Recent developments in nanotechnology have led to the production of new materials with a wide array of applications, particularly in catalysis. Because of their small size, nanoparticles have a maximized surface-to-volume ratio, thus making them attractive targets for use as catalytic structures; however, the number of analytical techniques available to fully characterize materials on such a size scale is quite limited. As a result, a complete understanding of the entire nanoparticle structure remains unclear, especially when considering the active structural motif from which the specific activity arises. Metallic Pd materials have been widely studied due to their immense potential as catalysts for reactions such as olefin hydrogenation and C-C bond synthesis. These materials require surface passivants to act as ligands and stabilize the nanoparticles against aggregation and bulk formation. These ligands have the added value to function as gates that selectively allow reagents to reach the active surface of the Pd nanoparticles for chemical turnover. This accounts for the observed selectivities of the catalysts with the corresponding changes in the turnover frequency values. Here we present a broad overview of recent advances in the use of Pd nano-particles for the industrially important hydrogenation reaction with a focus on characterizing and understanding the base structural effects that give rise to the catalytic activity.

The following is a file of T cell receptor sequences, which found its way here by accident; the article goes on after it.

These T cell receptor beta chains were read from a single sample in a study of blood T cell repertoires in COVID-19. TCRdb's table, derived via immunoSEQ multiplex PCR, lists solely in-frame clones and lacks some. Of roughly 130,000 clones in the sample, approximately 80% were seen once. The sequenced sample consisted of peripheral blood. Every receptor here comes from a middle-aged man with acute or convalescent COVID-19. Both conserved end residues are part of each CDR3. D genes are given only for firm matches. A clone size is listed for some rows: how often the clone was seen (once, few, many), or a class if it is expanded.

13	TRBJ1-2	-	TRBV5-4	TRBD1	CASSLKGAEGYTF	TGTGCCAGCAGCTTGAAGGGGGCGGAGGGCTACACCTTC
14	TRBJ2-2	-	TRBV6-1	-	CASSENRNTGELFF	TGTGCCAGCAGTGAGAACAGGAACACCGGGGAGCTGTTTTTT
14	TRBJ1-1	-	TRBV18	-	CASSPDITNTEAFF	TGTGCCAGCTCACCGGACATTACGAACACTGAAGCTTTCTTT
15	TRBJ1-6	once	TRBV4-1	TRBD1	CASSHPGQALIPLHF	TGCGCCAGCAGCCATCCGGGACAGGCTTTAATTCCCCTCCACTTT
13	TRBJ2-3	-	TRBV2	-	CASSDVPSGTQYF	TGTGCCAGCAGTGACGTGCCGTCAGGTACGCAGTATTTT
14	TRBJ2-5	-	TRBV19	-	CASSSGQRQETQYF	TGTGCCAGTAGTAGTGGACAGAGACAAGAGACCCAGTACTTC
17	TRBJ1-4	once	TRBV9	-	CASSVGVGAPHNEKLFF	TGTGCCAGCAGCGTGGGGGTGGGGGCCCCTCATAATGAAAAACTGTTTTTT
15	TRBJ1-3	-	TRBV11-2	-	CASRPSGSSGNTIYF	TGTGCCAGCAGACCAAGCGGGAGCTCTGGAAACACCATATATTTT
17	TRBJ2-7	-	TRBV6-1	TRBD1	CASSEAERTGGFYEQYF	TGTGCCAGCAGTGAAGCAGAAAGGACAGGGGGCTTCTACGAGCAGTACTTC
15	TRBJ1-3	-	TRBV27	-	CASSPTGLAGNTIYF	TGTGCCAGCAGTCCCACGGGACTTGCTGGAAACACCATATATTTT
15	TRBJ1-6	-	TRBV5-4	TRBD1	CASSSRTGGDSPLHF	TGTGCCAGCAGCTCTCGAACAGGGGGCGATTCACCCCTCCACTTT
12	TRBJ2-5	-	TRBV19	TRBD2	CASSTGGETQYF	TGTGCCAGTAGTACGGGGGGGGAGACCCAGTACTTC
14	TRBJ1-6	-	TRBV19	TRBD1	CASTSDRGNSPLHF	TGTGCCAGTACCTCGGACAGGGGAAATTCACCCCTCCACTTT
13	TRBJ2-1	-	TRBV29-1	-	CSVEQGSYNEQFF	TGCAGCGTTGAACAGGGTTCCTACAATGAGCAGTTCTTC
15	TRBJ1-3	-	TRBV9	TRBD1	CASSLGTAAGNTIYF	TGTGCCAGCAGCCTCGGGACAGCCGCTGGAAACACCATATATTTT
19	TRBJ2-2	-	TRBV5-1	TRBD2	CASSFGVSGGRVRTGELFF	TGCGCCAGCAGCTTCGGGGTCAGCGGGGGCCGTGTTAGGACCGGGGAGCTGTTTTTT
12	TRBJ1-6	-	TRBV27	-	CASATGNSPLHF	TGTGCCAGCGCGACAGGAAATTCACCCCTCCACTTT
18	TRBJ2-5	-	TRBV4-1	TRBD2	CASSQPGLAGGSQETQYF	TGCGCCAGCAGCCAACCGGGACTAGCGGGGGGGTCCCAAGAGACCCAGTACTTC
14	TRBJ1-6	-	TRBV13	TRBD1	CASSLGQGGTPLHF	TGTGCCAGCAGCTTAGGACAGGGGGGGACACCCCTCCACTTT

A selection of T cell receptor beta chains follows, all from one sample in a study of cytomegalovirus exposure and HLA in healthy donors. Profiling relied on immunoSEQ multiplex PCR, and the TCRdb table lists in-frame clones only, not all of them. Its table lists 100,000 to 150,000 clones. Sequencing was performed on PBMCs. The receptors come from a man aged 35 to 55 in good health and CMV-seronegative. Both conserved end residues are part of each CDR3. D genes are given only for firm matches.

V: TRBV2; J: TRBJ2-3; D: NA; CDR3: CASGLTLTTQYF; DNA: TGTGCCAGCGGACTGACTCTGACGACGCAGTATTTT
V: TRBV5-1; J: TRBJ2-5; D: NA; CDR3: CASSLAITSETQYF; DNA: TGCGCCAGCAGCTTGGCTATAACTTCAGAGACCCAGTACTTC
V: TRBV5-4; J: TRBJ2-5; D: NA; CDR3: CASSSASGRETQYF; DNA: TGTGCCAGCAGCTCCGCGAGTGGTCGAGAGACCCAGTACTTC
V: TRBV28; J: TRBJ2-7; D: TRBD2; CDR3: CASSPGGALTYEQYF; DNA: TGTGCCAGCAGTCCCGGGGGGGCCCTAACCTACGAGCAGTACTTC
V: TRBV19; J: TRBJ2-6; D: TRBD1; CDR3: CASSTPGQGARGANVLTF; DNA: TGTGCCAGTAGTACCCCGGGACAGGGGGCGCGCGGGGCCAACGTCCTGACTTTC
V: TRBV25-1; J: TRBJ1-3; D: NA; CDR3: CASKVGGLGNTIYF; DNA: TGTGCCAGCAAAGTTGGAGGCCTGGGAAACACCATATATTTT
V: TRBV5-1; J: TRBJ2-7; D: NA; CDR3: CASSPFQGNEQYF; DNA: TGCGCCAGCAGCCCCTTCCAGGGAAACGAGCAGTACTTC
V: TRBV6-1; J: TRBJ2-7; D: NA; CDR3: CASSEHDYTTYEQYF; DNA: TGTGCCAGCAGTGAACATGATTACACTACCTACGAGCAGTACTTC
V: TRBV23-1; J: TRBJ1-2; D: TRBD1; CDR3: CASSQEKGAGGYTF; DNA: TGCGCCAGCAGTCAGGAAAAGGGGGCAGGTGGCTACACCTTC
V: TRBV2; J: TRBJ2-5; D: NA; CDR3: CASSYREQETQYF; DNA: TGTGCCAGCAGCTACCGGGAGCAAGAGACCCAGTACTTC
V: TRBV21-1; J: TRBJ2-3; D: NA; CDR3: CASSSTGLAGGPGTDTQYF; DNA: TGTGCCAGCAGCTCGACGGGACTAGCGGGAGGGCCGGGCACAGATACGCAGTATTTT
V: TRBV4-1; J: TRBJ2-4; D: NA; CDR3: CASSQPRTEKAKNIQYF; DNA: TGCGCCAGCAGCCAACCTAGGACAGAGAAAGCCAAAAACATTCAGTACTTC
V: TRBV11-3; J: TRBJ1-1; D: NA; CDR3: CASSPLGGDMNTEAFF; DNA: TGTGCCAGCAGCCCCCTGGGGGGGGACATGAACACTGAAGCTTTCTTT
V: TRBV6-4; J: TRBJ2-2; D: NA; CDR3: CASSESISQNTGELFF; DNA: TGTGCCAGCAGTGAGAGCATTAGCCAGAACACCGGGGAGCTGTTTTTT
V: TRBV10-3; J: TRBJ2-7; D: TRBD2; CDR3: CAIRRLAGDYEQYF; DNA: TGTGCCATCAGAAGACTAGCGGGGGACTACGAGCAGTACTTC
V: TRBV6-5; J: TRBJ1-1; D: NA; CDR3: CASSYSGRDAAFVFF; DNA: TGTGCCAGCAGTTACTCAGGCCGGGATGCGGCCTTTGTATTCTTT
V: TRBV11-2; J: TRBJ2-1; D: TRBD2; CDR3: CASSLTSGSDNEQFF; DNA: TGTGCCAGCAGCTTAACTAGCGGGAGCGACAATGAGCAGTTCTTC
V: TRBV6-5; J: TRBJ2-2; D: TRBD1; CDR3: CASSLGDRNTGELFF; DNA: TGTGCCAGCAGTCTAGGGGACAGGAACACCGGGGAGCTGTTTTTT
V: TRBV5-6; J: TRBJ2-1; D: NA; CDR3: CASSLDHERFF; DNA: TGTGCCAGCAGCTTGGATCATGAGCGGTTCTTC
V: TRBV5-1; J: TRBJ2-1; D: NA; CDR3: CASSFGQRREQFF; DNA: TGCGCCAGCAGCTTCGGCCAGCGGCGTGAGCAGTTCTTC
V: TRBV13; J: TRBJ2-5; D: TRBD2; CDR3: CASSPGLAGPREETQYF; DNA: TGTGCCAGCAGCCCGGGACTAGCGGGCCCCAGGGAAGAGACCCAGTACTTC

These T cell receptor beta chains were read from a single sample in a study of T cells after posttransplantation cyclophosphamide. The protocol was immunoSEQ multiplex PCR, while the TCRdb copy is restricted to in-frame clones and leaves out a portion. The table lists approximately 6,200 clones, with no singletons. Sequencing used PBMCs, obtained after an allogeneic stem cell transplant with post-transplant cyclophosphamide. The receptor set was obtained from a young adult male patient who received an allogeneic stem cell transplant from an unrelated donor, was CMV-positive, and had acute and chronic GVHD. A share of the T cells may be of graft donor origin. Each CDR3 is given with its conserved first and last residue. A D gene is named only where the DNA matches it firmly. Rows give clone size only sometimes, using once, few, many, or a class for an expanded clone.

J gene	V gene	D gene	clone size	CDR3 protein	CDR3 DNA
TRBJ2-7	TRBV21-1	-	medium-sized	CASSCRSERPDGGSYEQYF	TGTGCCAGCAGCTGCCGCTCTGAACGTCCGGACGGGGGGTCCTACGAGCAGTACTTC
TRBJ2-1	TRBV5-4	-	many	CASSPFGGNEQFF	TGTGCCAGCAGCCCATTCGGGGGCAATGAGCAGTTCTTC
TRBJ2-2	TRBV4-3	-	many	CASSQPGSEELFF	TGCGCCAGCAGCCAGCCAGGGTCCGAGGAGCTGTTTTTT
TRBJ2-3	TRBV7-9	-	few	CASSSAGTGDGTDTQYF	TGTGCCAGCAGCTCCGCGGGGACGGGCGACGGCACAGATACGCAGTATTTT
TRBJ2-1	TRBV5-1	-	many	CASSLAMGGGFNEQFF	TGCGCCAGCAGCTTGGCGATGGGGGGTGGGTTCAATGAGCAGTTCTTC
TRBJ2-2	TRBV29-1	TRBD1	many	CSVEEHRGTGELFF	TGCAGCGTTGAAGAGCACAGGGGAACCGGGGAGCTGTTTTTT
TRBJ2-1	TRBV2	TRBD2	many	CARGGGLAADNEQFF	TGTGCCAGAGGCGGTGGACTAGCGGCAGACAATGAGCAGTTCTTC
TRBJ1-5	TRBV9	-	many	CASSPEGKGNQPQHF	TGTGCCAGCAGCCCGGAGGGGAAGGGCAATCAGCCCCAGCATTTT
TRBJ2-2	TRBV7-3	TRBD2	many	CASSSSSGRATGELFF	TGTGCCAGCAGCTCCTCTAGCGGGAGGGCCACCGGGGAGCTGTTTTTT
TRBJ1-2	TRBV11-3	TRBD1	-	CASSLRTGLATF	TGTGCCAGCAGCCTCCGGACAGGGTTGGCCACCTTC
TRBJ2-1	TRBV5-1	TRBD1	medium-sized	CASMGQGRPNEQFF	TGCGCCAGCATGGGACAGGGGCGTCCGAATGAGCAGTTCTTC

- Materials characterization
- Pd nanoparticles
- Structure-function relationship
ASJC Scopus subject areas
- Analytical Chemistry